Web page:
PORSCHE WERKFOTO 1988
Porsche Cup and CART program
Results of the 1988 season and ambitious targets for 1989
Address from Ulrich Bez to Porsche Cup racers: 09.12.1988
John Winter: 1988 Porsche Cup Winner
Results of Porsche Cup 1988
Porsche Cup Winners: 1970-1988
Price Cobb: 1988 Porsche Cup North America Winner
Results of Porsche Cup North America 1988
The Sportscar Scene in North America: Overview on the Professional & Gentlemen Drivers results
New Goals with the CART-PORSCHE: 1988 results and targets for the 1989 season
Original material in German, translation by NSL with the help of crappy Google Translate
Address by Dr.-Ing. Ulrich Bez
at the Porsche Cup celebration on December 9th, 1988
Ladies and Gentlemen,
as a member of the Board of Management you have many duties and obligations. There are pleasant and less pleasant ones. To welcome you here in this circle and to be able to celebrate with you is undoubtedly one of the pleasant duties.
I would like to give you all a warm welcome to this Porsche racing family celebration and I am particularly pleased that I am now a part of it.
As you know, one of my tasks since October 1st, 1988 is to steer future racing activities in the right direction. This is undoubtedly not the most important, but it is a very important task for Porsche. Of course I'm not at home in the racing scene yet. But maybe that is exactly my strength and I can initiate the right course for the future with an open mind and without obligations.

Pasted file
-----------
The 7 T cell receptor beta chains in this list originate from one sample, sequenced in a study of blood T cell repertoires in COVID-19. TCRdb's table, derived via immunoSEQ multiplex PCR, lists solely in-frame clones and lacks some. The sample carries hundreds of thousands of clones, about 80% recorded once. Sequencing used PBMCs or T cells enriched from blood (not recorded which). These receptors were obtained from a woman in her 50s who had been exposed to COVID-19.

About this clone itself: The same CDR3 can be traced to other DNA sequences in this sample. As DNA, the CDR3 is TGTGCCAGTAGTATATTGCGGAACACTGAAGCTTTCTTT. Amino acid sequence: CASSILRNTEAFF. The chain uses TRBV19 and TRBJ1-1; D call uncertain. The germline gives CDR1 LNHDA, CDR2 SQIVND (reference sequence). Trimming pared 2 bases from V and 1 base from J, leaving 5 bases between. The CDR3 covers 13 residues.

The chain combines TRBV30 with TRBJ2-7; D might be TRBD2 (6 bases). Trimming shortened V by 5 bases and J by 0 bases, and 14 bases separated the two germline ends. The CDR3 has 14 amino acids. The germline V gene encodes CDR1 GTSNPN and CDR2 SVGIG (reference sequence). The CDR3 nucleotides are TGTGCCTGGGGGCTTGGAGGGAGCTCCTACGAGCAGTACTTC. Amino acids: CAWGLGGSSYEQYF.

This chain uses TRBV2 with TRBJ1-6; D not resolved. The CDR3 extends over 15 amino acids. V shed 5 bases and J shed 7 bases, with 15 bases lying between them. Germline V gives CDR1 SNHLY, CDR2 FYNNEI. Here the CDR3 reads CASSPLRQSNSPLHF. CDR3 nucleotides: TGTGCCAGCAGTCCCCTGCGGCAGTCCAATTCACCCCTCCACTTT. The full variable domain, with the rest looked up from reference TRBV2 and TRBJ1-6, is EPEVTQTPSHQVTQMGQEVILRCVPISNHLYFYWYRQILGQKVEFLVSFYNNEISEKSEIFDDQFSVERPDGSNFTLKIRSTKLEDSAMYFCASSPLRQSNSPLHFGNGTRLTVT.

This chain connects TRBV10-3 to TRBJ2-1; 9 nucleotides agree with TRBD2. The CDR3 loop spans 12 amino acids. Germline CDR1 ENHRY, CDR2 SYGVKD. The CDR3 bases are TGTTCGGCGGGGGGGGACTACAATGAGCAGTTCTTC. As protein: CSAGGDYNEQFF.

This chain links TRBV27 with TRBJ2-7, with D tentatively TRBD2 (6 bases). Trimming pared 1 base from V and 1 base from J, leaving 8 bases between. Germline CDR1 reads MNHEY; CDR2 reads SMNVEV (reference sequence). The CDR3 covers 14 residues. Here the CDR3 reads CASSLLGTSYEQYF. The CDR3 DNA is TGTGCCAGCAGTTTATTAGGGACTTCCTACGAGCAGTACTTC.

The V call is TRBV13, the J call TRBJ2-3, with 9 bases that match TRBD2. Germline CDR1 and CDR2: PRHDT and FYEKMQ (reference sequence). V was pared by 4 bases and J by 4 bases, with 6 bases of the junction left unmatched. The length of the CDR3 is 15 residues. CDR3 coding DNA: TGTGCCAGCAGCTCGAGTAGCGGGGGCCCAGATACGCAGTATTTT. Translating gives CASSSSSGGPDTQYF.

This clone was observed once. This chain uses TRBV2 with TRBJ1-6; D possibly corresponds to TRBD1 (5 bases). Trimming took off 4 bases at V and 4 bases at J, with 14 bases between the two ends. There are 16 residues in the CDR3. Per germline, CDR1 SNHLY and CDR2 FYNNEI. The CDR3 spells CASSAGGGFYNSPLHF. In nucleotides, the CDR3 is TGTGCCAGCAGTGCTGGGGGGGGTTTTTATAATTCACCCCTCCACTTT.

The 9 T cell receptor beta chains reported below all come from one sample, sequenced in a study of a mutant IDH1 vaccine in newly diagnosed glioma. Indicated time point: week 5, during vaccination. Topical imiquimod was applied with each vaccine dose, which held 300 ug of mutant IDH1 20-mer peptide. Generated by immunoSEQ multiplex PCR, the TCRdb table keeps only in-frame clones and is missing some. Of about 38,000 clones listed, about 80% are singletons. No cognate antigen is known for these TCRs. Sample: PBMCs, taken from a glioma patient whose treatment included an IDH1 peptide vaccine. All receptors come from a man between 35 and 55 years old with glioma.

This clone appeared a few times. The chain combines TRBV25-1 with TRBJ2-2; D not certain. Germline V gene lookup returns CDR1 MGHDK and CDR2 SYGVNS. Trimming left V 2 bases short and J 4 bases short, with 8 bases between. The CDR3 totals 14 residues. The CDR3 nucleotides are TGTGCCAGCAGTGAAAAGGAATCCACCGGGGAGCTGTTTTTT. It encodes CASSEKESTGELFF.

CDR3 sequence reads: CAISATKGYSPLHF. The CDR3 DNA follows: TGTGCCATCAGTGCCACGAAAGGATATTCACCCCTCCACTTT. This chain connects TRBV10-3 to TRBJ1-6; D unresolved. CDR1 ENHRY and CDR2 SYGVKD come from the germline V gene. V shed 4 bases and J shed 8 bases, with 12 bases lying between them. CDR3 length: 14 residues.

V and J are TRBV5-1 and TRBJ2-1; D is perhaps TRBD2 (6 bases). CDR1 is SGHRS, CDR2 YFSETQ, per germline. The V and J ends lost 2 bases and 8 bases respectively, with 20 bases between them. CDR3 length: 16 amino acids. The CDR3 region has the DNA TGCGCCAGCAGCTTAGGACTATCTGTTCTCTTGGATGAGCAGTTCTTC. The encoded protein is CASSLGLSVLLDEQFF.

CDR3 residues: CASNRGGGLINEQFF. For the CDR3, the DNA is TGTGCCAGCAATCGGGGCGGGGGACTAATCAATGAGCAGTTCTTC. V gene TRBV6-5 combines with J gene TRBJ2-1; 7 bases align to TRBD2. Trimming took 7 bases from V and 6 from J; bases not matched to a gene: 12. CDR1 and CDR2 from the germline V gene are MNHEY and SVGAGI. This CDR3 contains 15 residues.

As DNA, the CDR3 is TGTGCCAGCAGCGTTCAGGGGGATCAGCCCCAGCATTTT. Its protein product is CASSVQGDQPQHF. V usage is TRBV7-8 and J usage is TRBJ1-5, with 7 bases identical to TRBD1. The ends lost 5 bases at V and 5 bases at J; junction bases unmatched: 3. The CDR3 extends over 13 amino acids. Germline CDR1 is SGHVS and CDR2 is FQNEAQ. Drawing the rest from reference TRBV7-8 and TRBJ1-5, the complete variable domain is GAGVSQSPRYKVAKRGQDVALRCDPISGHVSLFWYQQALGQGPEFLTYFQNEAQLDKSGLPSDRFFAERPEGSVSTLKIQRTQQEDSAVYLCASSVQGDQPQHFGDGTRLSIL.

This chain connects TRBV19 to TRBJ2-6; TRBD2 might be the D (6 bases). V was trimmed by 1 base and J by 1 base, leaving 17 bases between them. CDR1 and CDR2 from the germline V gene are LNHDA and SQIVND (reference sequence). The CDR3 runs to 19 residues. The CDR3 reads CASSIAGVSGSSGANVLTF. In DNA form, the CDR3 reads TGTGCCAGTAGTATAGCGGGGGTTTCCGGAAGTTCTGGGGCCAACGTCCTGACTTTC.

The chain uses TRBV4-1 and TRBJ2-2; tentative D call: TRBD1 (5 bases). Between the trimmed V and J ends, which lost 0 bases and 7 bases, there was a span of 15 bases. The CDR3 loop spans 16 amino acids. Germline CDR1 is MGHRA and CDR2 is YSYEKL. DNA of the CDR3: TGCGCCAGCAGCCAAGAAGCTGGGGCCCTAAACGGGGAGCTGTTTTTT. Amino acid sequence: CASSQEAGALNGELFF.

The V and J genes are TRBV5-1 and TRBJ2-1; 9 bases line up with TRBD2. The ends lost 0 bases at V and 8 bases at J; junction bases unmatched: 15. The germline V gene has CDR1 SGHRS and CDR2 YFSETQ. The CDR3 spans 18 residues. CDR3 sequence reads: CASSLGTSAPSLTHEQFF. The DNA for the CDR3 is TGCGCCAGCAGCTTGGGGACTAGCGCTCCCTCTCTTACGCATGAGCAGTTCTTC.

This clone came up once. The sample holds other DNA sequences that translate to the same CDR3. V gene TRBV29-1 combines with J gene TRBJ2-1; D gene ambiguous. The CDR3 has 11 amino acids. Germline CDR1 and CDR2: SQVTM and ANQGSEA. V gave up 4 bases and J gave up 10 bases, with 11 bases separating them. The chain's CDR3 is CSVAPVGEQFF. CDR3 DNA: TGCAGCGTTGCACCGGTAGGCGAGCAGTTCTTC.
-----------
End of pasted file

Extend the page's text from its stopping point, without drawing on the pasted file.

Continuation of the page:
I have always been fascinated by racing and everything that goes with it. As early as 1966 I drove to Le Mans with three friends in a night and fog action, in order to spend another night on the Cannstatter Wasen after this long weekend, because the race at that time had been postponed from June to September. And then of course I played a key role in two 1000 km races at the Nürburgring. I was allowed to open the fuel tap on the pit roof to refuel. With this move, my presence also made sense, and I also enjoyed the best place to watch what was going on in the boxes.
Customer sport has always played a major role for Porsche, and that is why I am particularly pleased that I am able to welcome you, our loyal, committed customers, here this evening, to get to know you and to get to know each other.
Last year you won no less than
2 international championships,
12 national championships and
the 24 hour race at the Nürburgring.
In anticipation of the subsequent award ceremony, I would like to mention some outstanding successes now.
At the International Interserie, the permanent team won the team championship and Jochen Dauer himself won the driver’s championship in a Porsche 962C.
The IMSA-GTP Manufacturers Championship went to Porsche for the fourth time in a row, just 1 point ahead of Nissan.
The team championship of the German Würth Super Cup was decided by the Joest team after a dramatic final run on the Nürburgring.
Further manufacturers' championships won by Porsche were in France, England and Japan as well as drivers' championships in Japan, Sweden, England, in the USA, Germany and even on the Ile de Réunion.
The brand cups for 944 Turbo vehicles were held this year in France, Canada, South Africa and Germany. Roland Asch won the German Cup ahead of Georg Pacher and Rüdiger Schmitt.